Middle-ground and sin or why I love ‘Bread Church’

Bread Church – or Bread for the World as its properly called – is a new service that we started in September. We have only met twice but it is already a highlight of my month. It is very simple – we meet, we make bread, we talk, we laugh.  When there is a pause in the baking process those of us who want to pray do so, and then we eat.  We are gathered for 2-3 hours and we are a diverse bunch drawn from different faiths and none, different ages, ethnicities, classes and with a very varied level of ability in the kitchen. I have now definitely earnt a reputation as the cack-handed curate!

At a meeting about cohesion on Wednesday one of the issues raised was that although religion thought it was promoting cohesion it was actually dividing people. Alongside this, and partly as a consequence of this, there are very few places that all people can belong without either keeping some part of their identity hidden or without risking outright rejection. For example, many religious groups would exclude not only on the basis of creed but also on sexuality and for many, gender may be a barrier to full participation. Coffee shops/cafes subtly separate us by class and wealth, other centres and activities are only really open to certain ethnicities: for example, pubs and restaurants are often not comfortable place if you have dietary requirements or alcohol is prohibited. In Jerusalem in May I heard it said that the only two places you see co-existence are the zoo, and the hospital.  I wonder how different Birmingham really is.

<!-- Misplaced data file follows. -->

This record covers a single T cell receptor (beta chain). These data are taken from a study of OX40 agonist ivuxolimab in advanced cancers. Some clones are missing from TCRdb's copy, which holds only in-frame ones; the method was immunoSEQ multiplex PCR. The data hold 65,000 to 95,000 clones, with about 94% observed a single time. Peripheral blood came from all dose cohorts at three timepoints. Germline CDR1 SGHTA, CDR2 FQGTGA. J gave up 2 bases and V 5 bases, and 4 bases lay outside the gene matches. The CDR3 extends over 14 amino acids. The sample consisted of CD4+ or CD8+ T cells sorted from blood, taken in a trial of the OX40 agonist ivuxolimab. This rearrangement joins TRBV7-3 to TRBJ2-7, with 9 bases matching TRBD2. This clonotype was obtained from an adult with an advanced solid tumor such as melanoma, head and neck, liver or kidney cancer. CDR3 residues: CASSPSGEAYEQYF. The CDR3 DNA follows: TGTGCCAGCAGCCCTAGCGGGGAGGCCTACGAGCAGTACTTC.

Bread Church meets in a building attached to the church and that might put some people off but looking round the room on Sunday I felt a twinge of delight as I saw people mixing that would not normally get to spend time together. There was so much laughter in the room, real conversations and very, very good food accompanying the chapatis and rotis we made.

At a study morning earlier today the speaker, Bishop Graham Tomlin, talked about some of the changes that the Reformation had wrought in the Church, 500 years ago. He said that there was a theological shift from a religion in which a person looked inwards and tried to accumulate enough points to get to heaven to a religion which turned the believer to being outward-focussed, facing God and neighbour, as Jesus commanded us to be.

I wonder if as a church we have recently begun to turn in, in that way. We have started to worry about what we need. We are anxious that not enough people are coming to church and there won’t be enough money to keep it all going. We want people to join us, become like and believe the same as us.

Bread Church was prompted by a conversation in which someone outside the church mentioned to our vicar (a fantastic baker) how much she would like to make bread. It was not started to meet our need for church growth or to bring in young people – although it is growing and young people come and enjoy it. It came about because the church was already turned outwards and engaging with neighbours from different faiths. Instead of asking what do we want, the church asked what would you like to do. Instead of worrying about what we need as church to survive, the church responded to the request from a neighbour.This shift has meant that people inside and outside church happily give up around three hours on a Sunday afternoon with enthusiasm and no sense of compulsion.

Bread for the World is not ‘the answer’ to the city and the church but it is a small contribution to the flourishing of life together, the growth of community and the establishment of middle ground. It makes me wonder if perhaps Bread Church and spaces and places like it are a ‘foretaste of the heavenly banquet.’


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